Urban #resilience in Boston: how health care is being designed to better manage climate change impacts

Boston is an old, coastal city which, through its 350 or so years of history, has been exposed to storm surges and flood risks. But, as recently described in the Third U.S National Climate Assessment,  these risks are likely to become more frequent and challenging as a result of climate change and sea-level rise.

IMG_2098City planning here, in common with other coastal cities, is placing a great deal more attention to making infrastructure and services more resilient to these impacts. A Climate of Progress, was first published in 2011 and is currently going through its scheduled three year update (due to be released in late 2014). It is the city blueprint for reaching greenhouse gas reductions of 25% by 2020 and 80% by 2050 (baseline: 2005) and to ensure that Boston is prepared for the impacts of climate change.

Managing impacts of climate change on health care

Climate change preparedness goes beyond city infrastructure and must embrace urban social, education and health services.  Health care came to the top of my attention while attending the annual Ceres conference during April 29-May 1.

One workshop outlined expected sea level rise impacts in Boston and featured how some companies are building their defences, and resilience, to deal with the big storms to come.

Spaulding Rehabilitation Hospital

Hubert Murray, Manager of Sustainable Initiatives with Partners Health Care Inc. talked about Spaulding Rehabilitation Hospital during one of the workshop’s. Later on that day, the facility design came into clearer view from the bows of a whale watching ship as we toured the harbour.

The party was joined on board by Brian Swett,  Chief of Environment, Energy and Open Space, and other city officials, to talk about the challenges Boston has and how it is rising to these.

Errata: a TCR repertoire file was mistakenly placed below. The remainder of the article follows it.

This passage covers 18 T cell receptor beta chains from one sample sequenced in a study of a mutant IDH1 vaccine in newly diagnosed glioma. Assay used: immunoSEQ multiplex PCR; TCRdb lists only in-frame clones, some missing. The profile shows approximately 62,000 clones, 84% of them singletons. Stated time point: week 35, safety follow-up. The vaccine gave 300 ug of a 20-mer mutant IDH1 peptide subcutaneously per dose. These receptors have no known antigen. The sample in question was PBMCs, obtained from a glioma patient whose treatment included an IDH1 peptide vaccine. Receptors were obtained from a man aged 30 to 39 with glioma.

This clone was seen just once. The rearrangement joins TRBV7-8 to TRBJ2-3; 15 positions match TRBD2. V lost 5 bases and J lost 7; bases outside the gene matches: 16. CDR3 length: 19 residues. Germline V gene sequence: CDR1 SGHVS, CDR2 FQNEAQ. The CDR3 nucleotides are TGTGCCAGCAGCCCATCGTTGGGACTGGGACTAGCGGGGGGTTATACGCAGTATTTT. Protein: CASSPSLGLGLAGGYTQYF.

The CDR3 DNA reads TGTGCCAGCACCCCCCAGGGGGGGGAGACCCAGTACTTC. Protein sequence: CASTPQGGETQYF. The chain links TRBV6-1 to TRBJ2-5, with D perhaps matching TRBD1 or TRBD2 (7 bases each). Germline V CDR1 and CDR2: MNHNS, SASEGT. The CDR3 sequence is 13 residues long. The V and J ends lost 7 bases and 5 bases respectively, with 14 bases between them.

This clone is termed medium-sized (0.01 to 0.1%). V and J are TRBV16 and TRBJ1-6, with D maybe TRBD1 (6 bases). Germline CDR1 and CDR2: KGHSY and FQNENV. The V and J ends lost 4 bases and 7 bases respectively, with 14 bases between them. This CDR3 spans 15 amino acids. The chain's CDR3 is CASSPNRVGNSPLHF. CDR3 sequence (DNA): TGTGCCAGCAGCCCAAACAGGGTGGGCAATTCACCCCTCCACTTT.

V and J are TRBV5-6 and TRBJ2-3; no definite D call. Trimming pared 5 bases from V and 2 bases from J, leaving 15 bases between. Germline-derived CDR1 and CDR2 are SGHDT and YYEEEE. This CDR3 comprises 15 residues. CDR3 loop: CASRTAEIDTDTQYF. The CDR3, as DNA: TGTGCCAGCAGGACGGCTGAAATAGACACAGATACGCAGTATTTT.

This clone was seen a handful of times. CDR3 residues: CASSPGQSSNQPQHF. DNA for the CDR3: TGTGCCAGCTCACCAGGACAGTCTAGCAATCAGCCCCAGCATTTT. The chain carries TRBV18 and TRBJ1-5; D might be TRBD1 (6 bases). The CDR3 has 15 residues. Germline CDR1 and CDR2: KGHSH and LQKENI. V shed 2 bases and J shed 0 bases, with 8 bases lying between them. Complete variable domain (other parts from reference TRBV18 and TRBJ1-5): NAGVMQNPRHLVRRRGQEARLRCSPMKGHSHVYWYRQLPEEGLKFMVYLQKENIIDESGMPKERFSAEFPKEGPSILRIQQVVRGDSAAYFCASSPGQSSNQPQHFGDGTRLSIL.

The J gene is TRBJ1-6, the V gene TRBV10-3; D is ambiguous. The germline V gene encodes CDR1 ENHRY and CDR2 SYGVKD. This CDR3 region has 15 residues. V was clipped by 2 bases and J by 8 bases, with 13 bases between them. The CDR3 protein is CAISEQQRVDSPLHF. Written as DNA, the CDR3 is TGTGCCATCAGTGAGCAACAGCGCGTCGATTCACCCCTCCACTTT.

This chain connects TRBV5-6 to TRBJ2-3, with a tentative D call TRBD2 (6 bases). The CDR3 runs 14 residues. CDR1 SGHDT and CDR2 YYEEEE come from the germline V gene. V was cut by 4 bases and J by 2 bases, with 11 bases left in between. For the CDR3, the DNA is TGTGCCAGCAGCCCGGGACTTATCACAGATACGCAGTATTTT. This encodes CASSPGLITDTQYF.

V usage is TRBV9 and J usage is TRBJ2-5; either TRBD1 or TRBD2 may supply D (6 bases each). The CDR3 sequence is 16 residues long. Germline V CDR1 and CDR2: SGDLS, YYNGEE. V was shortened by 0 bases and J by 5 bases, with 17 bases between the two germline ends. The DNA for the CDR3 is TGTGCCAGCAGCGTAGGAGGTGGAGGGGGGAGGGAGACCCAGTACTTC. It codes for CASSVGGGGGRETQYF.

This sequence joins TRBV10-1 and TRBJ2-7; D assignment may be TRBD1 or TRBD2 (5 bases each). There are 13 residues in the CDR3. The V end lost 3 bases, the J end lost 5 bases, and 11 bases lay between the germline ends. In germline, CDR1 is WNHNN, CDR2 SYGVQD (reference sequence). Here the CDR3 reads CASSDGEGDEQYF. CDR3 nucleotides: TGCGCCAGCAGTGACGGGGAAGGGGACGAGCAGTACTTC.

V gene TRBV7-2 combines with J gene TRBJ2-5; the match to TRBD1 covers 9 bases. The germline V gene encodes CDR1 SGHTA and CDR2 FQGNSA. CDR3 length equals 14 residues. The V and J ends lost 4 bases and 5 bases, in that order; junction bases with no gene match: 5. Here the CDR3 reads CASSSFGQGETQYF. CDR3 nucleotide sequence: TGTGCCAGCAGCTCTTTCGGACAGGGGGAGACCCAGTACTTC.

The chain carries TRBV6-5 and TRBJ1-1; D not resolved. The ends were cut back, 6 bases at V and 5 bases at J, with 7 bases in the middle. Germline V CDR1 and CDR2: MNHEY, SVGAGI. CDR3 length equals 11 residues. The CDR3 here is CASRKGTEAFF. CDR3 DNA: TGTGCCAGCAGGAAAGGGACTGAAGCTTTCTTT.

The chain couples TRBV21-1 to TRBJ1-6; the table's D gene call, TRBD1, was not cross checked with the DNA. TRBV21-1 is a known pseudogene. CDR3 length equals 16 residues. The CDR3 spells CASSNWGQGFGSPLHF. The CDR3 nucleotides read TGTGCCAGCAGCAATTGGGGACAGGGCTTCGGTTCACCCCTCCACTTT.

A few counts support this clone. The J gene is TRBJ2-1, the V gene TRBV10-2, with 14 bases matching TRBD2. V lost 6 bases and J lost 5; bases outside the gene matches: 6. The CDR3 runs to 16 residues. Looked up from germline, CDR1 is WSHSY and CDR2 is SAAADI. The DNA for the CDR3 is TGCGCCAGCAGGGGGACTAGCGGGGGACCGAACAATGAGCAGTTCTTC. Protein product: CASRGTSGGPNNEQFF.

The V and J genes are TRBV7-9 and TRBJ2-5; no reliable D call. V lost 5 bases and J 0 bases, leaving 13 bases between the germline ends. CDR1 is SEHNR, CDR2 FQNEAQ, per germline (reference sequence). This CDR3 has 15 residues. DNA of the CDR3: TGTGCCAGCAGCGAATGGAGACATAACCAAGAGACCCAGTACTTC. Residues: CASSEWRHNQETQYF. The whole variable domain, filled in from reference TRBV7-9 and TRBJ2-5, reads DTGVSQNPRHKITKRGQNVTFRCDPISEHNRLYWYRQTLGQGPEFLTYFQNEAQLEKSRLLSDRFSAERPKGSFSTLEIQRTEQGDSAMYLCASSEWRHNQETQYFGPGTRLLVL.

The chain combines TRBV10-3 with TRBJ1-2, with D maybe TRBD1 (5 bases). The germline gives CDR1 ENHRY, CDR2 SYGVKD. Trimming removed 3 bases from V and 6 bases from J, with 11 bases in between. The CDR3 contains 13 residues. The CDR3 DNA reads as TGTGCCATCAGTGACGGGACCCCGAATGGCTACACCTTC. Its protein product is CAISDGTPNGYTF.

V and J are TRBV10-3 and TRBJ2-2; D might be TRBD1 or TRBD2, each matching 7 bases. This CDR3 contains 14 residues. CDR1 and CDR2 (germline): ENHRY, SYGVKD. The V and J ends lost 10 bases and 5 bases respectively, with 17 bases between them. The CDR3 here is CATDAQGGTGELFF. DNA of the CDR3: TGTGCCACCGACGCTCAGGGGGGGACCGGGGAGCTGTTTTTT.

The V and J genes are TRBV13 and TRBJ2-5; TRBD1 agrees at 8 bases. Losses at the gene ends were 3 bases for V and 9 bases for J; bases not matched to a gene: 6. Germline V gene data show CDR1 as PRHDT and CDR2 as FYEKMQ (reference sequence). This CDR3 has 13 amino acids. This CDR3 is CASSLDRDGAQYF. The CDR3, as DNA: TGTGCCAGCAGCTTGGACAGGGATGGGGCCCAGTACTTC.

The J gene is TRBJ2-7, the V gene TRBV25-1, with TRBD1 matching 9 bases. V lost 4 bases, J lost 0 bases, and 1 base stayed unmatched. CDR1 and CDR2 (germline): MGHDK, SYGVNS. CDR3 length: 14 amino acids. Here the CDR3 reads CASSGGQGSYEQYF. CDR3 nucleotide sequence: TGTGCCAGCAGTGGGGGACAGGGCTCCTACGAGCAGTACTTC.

IMG_2055

As can be seen from the image above, Spaulding Rehab is right there on the harbour front, constructed on a remediated brownfield site in Charlestown Navy Yard. It’s a location like many in Boston- highly exposed to storm surges. But, as Brian Swett pointed out on our harbour trip, Boston is not planning on moving back from the water front. Sea front real estate is a valuable commodity and  the city is introducing measures into buildings that make them more resilient.

When the hospital opened up for patients in 2013, its designers had carefully taken into account the experiences of other health care centres in New York City (NYC) and New Orleans that suffered during hurricanes Sandy and Katrina respectively. Patients at the Memorial Hospital in New Orleans, desperate to get out of sweltering hot wards, resorted to smashing windows with furniture in their storm of 2005. The LEED Gold certified Spaulding hospital has windows that can be opened from the inside. Power failures in NYC hospital buildings during Hurricane Sandy in 2012 motivated the Partners Health Care company to put their electrical and mechanical facilities on the roof rather than down in the basement. All of the patients are housed above ground floor and the emergency services are positioned on floors above the predicted 100 year floodplain.

As Brian Swett put it, “We can build better buildings that are more resilient..(and) making them more flood prepared.” Spaulding Rehab’s new design is a good fit for both its time and place.

 

 

 

About NixonsCan

World-travelled ecologist interested in energy, food & water challenges, photography, poetry and music.
This entry was posted in Architecture, Cities, Climate Action, Energy, Health, Photography, Resilience, Urban Design, USA, Water and tagged , , , , , , , , , , , , , , , , , , , , , , , , , , , . Bookmark the permalink.

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